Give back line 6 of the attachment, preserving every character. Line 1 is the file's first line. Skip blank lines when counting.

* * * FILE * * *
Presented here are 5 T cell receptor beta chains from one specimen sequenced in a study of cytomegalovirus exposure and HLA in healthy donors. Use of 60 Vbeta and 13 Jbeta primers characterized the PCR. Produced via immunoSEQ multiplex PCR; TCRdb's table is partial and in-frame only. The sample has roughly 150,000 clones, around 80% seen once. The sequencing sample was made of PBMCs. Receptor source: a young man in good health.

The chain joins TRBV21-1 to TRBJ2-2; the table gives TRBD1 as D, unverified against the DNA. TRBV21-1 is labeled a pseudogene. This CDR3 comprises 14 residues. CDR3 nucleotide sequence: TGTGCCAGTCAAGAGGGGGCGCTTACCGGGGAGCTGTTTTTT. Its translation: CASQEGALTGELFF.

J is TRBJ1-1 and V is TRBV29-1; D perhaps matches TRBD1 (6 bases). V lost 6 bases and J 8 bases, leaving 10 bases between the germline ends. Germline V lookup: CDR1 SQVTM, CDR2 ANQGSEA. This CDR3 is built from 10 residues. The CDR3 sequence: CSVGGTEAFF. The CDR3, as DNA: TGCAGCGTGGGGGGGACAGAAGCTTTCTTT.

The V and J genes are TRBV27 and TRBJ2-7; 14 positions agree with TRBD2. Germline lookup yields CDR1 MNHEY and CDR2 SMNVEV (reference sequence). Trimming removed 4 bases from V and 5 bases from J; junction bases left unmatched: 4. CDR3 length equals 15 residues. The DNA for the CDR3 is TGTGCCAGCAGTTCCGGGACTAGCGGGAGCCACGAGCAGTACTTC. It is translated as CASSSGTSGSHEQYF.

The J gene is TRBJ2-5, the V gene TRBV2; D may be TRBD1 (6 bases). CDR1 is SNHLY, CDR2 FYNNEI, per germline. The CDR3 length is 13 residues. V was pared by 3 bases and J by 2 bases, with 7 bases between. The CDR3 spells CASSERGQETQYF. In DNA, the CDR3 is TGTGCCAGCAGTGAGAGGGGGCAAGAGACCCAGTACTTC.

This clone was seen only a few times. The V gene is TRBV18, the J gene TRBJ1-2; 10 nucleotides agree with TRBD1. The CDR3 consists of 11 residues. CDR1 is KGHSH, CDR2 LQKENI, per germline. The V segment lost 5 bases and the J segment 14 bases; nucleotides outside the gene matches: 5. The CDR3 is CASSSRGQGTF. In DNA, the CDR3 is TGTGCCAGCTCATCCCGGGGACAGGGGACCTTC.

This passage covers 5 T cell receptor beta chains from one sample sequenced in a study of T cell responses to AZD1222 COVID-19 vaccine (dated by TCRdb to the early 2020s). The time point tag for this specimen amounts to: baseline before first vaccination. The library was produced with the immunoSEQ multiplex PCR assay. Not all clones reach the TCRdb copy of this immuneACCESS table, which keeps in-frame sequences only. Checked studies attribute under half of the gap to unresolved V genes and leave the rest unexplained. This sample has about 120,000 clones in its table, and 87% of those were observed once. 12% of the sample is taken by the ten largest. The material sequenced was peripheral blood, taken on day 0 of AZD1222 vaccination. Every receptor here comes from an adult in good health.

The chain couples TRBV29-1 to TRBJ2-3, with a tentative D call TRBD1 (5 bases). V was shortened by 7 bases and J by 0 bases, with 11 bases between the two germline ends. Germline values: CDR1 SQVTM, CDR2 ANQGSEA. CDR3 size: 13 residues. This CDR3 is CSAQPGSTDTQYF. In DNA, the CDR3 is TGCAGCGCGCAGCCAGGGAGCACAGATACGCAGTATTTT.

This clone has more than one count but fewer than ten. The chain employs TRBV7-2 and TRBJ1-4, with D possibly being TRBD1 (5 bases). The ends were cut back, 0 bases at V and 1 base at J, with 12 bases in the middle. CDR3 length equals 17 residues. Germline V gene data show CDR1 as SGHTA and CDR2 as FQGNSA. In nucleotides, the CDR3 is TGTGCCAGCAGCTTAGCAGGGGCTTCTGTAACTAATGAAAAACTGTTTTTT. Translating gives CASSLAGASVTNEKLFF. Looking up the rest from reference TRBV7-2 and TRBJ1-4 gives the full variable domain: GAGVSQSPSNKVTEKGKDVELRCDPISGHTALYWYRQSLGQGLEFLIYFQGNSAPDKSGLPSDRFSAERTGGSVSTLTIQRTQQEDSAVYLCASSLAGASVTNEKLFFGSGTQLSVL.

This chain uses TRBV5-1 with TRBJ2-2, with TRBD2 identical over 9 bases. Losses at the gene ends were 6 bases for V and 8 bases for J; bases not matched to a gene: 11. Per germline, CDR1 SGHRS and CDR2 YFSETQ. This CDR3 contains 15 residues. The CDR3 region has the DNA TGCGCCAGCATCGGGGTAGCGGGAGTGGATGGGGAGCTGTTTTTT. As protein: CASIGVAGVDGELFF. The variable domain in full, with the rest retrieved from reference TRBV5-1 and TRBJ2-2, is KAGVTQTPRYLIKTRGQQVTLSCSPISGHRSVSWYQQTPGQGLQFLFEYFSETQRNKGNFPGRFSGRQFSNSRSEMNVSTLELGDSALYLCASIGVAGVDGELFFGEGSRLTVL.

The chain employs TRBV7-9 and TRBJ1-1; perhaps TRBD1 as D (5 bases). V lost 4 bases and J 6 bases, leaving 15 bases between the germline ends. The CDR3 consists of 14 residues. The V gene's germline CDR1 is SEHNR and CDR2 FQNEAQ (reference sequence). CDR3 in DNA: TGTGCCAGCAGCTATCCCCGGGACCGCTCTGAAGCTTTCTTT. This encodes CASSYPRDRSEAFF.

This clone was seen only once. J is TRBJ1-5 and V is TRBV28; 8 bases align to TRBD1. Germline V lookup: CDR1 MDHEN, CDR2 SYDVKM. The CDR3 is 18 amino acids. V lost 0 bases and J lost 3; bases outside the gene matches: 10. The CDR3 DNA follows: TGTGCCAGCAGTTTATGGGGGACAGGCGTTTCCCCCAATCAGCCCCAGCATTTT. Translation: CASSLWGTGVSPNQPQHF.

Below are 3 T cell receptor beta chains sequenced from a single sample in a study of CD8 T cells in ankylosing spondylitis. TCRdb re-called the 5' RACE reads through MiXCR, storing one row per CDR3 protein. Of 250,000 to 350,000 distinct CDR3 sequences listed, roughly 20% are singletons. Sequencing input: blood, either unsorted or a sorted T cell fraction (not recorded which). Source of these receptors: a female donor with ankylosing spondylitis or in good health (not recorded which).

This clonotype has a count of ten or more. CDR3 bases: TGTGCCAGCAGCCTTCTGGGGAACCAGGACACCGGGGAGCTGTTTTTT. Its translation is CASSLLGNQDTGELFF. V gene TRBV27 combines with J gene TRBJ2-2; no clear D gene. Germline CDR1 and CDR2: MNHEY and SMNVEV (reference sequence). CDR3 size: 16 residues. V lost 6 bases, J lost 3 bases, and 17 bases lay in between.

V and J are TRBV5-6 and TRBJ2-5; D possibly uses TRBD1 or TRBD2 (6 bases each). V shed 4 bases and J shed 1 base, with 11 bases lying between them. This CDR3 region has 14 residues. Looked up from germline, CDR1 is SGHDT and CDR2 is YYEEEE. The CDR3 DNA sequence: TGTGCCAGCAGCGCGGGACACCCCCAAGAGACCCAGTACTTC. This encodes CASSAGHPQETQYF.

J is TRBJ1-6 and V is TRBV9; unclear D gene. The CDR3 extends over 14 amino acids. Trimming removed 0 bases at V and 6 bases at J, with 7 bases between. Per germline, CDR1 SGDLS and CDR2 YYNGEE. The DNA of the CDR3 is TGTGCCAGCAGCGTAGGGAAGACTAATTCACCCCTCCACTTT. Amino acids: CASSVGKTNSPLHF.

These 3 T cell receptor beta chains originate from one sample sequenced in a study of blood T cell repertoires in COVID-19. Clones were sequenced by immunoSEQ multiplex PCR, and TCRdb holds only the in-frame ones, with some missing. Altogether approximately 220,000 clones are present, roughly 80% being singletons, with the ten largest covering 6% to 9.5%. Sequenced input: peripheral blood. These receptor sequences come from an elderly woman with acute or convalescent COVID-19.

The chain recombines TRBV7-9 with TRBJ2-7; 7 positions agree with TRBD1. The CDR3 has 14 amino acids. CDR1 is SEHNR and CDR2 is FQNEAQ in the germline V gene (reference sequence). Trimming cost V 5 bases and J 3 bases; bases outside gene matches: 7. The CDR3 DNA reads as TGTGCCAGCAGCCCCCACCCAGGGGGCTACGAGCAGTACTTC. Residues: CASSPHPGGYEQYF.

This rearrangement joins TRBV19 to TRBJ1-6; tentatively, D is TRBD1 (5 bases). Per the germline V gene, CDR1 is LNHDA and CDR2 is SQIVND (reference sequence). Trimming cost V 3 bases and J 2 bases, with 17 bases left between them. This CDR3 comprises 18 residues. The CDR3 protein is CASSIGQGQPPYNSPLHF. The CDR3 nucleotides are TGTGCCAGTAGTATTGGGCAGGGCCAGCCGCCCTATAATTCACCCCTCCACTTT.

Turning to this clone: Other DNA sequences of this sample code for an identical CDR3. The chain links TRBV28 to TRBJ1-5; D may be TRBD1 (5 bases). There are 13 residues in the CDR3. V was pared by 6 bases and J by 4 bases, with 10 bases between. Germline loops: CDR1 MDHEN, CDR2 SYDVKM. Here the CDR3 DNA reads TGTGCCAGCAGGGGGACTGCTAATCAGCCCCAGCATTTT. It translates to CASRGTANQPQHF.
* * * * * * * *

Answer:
This clone was seen only a few times. The V gene is TRBV18, the J gene TRBJ1-2; 10 nucleotides agree with TRBD1. The CDR3 consists of 11 residues. CDR1 is KGHSH, CDR2 LQKENI, per germline. The V segment lost 5 bases and the J segment 14 bases; nucleotides outside the gene matches: 5. The CDR3 is CASSSRGQGTF. In DNA, the CDR3 is TGTGCCAGCTCATCCCGGGGACAGGGGACCTTC.